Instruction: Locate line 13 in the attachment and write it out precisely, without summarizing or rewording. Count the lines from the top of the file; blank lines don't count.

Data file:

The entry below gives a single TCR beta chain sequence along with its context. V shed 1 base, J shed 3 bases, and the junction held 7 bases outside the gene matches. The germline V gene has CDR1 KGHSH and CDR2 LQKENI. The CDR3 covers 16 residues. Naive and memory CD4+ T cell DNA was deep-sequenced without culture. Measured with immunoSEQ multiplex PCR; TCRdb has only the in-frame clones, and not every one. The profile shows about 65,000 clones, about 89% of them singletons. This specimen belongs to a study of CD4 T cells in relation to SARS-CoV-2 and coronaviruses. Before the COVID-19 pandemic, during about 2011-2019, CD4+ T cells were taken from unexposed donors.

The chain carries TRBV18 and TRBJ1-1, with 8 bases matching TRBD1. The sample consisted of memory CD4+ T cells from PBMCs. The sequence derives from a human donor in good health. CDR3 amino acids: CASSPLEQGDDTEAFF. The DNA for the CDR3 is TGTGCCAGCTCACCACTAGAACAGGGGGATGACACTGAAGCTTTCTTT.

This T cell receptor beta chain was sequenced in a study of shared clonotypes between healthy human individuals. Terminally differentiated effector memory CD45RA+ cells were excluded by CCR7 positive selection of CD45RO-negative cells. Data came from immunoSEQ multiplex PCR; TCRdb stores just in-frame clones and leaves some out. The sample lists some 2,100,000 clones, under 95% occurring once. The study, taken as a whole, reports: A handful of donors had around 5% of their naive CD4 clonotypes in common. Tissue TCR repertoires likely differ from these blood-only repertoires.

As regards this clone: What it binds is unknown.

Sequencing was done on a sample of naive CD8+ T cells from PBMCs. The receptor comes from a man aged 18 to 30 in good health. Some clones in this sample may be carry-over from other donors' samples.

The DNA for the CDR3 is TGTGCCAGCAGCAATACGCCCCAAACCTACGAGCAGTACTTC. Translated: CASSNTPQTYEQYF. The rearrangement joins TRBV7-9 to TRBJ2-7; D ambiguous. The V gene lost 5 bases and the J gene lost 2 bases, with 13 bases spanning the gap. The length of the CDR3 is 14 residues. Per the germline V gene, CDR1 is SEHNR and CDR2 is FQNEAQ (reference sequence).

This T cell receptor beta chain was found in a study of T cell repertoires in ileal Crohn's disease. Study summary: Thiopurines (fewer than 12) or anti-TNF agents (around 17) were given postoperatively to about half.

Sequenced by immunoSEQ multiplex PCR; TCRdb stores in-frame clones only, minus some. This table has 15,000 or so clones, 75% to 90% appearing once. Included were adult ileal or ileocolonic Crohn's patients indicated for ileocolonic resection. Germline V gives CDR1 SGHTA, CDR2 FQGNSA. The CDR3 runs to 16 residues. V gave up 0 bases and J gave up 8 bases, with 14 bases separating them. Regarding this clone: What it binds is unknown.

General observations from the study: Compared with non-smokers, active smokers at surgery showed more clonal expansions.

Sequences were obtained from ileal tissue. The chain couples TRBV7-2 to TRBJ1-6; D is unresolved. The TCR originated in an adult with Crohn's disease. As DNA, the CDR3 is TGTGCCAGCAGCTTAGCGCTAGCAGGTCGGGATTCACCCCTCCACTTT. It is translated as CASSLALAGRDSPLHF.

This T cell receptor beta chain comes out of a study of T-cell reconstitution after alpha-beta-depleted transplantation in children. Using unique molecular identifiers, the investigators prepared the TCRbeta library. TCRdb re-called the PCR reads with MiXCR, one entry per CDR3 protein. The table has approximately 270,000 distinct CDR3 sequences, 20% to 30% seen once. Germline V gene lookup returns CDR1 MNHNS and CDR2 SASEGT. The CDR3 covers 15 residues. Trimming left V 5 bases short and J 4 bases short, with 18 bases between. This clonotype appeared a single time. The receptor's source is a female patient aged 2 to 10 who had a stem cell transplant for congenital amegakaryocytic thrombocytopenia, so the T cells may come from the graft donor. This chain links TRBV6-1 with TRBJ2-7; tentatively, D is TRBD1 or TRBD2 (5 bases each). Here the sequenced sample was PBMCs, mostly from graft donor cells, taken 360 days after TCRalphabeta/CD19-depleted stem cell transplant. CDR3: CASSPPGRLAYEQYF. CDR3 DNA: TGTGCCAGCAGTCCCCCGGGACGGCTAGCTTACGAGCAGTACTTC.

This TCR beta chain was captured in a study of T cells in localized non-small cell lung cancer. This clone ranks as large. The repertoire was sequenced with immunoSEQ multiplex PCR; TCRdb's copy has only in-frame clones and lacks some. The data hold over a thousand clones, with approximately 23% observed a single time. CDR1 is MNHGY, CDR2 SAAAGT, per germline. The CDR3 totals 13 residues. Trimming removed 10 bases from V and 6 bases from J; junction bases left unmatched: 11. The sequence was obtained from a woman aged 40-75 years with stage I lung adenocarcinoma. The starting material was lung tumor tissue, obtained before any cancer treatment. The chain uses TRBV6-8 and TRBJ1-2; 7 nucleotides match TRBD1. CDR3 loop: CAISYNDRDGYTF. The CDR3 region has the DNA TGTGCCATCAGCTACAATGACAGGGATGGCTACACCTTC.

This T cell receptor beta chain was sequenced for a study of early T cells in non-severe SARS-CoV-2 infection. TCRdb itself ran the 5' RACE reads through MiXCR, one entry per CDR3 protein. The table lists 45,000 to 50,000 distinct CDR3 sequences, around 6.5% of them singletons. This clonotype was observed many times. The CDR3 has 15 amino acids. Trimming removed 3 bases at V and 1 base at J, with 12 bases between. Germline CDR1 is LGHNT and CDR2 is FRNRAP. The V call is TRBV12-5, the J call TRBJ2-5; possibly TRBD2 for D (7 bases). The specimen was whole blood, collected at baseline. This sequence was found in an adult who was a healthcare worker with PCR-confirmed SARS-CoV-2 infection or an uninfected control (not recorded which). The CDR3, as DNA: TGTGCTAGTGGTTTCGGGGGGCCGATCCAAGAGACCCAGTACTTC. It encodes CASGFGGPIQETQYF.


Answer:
This T cell receptor beta chain was sequenced for a study of early T cells in non-severe SARS-CoV-2 infection. TCRdb itself ran the 5' RACE reads through MiXCR, one entry per CDR3 protein. The table lists 45,000 to 50,000 distinct CDR3 sequences, around 6.5% of them singletons. This clonotype was observed many times. The CDR3 has 15 amino acids. Trimming removed 3 bases at V and 1 base at J, with 12 bases between. Germline CDR1 is LGHNT and CDR2 is FRNRAP. The V call is TRBV12-5, the J call TRBJ2-5; possibly TRBD2 for D (7 bases). The specimen was whole blood, collected at baseline. This sequence was found in an adult who was a healthcare worker with PCR-confirmed SARS-CoV-2 infection or an uninfected control (not recorded which). The CDR3, as DNA: TGTGCTAGTGGTTTCGGGGGGCCGATCCAAGAGACCCAGTACTTC. It encodes CASGFGGPIQETQYF.